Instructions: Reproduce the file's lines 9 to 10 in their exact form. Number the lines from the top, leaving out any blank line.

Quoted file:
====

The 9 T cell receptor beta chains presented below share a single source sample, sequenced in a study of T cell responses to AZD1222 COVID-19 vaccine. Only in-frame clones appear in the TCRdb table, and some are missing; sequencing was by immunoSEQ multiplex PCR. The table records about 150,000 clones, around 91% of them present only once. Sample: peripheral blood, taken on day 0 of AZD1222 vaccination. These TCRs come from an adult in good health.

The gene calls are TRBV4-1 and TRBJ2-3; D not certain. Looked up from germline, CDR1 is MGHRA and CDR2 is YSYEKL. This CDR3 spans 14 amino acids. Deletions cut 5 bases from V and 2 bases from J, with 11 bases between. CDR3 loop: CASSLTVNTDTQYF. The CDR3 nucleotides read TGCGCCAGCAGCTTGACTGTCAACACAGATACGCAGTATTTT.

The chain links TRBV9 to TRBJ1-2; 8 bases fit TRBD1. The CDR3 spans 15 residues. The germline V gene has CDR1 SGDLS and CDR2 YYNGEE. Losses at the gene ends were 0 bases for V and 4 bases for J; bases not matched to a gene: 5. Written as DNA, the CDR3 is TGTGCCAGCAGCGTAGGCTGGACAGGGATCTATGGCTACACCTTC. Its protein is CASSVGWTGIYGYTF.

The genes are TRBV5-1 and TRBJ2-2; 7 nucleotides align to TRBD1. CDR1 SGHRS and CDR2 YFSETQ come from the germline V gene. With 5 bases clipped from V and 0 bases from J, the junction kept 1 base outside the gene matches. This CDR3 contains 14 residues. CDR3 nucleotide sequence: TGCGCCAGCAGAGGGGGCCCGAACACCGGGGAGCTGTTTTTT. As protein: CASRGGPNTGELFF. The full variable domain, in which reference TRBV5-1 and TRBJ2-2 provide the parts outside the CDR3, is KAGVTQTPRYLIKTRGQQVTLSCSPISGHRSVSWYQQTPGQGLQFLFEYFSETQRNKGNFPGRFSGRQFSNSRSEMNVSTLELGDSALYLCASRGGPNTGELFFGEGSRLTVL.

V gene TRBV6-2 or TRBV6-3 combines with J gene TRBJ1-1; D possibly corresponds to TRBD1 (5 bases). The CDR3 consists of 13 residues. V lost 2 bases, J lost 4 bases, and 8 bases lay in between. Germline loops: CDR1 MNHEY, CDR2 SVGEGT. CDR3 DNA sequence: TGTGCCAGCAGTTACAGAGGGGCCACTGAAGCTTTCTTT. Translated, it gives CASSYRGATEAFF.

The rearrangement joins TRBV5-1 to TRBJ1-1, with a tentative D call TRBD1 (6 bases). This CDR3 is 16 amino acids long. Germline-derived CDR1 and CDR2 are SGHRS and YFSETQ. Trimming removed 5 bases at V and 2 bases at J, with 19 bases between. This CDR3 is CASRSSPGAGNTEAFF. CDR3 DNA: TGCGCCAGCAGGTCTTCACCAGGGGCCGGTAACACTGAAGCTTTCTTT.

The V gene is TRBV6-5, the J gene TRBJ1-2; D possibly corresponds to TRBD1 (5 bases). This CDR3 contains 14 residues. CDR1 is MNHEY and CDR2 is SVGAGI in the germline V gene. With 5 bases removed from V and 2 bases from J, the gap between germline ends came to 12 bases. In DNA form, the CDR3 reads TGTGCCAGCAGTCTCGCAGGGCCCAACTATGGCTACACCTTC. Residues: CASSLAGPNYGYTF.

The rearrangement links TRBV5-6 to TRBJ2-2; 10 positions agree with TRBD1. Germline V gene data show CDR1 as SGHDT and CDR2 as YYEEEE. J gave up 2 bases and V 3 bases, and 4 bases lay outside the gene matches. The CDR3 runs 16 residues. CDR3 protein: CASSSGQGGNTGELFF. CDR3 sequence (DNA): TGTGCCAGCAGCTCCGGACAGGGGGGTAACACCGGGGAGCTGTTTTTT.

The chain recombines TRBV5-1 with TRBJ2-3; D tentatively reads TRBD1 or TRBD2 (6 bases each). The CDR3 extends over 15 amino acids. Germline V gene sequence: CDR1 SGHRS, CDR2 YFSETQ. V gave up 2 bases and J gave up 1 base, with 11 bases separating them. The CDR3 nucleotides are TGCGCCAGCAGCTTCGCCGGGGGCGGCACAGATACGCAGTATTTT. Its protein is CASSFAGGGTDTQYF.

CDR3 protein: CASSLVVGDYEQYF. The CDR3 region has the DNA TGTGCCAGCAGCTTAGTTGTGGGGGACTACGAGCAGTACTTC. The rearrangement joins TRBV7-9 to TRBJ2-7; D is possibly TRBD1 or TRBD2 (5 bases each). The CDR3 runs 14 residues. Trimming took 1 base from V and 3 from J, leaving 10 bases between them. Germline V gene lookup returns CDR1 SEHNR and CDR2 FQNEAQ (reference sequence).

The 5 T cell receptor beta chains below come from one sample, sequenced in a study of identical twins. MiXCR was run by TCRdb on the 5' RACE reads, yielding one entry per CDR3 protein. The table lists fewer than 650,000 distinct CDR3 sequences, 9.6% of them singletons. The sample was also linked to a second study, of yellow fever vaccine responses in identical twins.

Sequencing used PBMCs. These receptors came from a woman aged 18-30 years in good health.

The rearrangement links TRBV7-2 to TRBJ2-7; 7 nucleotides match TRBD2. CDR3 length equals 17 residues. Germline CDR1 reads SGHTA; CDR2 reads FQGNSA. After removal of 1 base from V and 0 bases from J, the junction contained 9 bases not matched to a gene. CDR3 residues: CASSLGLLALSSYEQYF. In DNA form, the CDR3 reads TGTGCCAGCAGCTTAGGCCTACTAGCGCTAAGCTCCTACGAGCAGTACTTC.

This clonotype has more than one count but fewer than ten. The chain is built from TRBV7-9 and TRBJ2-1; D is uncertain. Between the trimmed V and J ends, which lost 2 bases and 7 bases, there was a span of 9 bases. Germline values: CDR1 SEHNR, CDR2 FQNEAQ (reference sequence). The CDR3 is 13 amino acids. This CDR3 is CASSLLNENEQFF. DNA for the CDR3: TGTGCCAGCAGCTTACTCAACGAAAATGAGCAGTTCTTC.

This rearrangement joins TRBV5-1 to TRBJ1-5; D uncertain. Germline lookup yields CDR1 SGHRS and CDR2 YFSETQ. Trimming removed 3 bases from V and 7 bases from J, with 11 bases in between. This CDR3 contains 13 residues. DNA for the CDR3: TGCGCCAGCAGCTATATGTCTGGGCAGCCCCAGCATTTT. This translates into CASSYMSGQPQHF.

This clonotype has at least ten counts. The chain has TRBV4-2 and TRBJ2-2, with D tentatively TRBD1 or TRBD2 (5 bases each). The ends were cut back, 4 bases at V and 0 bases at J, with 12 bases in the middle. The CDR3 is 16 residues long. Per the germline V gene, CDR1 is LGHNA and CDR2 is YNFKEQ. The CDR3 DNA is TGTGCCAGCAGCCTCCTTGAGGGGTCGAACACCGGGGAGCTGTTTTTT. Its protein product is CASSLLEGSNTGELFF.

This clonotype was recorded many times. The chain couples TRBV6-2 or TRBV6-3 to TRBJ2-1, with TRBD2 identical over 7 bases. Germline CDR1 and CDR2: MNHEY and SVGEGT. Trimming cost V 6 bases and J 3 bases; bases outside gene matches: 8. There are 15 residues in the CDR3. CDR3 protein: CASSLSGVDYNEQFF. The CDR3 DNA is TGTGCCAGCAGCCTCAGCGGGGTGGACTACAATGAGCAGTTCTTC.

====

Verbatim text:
The chain recombines TRBV5-1 with TRBJ2-3; D tentatively reads TRBD1 or TRBD2 (6 bases each). The CDR3 extends over 15 amino acids. Germline V gene sequence: CDR1 SGHRS, CDR2 YFSETQ. V gave up 2 bases and J gave up 1 base, with 11 bases separating them. The CDR3 nucleotides are TGCGCCAGCAGCTTCGCCGGGGGCGGCACAGATACGCAGTATTTT. Its protein is CASSFAGGGTDTQYF.

CDR3 protein: CASSLVVGDYEQYF. The CDR3 region has the DNA TGTGCCAGCAGCTTAGTTGTGGGGGACTACGAGCAGTACTTC. The rearrangement joins TRBV7-9 to TRBJ2-7; D is possibly TRBD1 or TRBD2 (5 bases each). The CDR3 runs 14 residues. Trimming took 1 base from V and 3 from J, leaving 10 bases between them. Germline V gene lookup returns CDR1 SEHNR and CDR2 FQNEAQ (reference sequence).